The Wood Frog (classified by scientists as Rana sylvatica) can be pink, tan, or even dark brown in color, but it is best identified by a black 'mask' around its eyes ending at the ears. This coloring matches the woods that the animal lives in, offering protection from preditors. It has a white or light yellow strip along its jaw and a white belly. The Wood frog is between 1 to 3 inches in length.
Wood frogs are found throughout North America, but they are the only frogs found north of the Arctic circle. It likes moist woods or tundra and, unlike most frogs, is not likely to be close to the water. Wood frogs eat all kinds of insects, especially spiders, beetles, common bugs, and snails.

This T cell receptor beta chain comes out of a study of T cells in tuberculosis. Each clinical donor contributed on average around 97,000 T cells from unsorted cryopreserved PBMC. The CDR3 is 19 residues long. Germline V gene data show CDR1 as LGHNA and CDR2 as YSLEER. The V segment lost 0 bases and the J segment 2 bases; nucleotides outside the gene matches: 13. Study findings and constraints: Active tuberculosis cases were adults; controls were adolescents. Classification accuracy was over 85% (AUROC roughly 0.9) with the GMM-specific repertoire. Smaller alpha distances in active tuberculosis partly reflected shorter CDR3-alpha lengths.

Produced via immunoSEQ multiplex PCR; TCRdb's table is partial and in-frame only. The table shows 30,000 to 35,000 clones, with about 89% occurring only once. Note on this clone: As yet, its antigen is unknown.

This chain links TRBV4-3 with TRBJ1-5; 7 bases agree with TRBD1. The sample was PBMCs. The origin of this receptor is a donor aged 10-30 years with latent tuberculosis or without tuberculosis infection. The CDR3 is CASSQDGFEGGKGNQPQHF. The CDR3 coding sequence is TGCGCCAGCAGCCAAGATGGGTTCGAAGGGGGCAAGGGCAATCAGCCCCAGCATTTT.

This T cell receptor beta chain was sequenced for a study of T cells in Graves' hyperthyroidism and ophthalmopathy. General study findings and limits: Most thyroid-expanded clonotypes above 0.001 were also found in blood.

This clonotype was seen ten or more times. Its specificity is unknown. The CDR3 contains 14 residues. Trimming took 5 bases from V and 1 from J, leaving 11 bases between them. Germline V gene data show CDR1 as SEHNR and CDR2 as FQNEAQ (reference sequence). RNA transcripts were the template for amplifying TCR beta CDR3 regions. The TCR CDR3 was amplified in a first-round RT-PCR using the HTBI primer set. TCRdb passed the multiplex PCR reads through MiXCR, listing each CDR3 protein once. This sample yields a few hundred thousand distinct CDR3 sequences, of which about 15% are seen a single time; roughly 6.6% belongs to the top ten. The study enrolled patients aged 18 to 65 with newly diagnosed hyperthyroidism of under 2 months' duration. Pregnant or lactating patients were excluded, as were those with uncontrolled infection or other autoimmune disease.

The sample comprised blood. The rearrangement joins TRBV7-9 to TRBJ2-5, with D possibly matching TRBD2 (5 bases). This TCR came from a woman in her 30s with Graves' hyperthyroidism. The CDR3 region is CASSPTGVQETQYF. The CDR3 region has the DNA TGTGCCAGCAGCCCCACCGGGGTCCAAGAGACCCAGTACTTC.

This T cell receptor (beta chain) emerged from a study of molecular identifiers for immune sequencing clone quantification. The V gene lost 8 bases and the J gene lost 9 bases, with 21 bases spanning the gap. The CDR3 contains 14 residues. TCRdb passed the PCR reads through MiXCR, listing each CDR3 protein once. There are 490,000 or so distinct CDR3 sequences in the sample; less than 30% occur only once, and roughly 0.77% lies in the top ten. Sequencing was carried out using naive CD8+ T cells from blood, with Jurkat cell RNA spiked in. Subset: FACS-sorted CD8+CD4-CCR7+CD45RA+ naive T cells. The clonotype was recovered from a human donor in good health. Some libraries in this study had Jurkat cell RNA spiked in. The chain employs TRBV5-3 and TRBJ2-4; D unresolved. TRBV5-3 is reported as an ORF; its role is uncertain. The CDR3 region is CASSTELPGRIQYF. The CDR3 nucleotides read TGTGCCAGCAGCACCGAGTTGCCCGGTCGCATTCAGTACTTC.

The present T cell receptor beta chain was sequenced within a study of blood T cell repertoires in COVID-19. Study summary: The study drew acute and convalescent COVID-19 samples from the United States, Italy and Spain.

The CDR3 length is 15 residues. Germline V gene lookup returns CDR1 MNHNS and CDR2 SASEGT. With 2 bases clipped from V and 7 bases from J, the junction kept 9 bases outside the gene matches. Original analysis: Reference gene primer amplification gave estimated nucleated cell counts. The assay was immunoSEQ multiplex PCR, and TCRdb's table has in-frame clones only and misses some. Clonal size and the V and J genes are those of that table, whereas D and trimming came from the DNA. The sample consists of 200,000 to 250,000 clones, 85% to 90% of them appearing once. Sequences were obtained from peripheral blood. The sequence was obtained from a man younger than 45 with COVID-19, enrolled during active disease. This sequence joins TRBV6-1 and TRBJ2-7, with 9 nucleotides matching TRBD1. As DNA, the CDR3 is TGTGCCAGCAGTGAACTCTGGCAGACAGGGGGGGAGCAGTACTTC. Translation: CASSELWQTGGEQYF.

However, the Wood frog will breed in temporary swamps and standing water after heavy rains in the early spring. Interestingly, this type of frog lays more eggs in the colder climates than in the warmer ones. This is often the best time to hear a Wood frog's call--it sounds very much like a duck! Females lay eggs in large clusters of over 400 that are covered in a sticky coating. Tadpoles hatch in a few weeks, and will leave the pool of water after 3 or 4 months.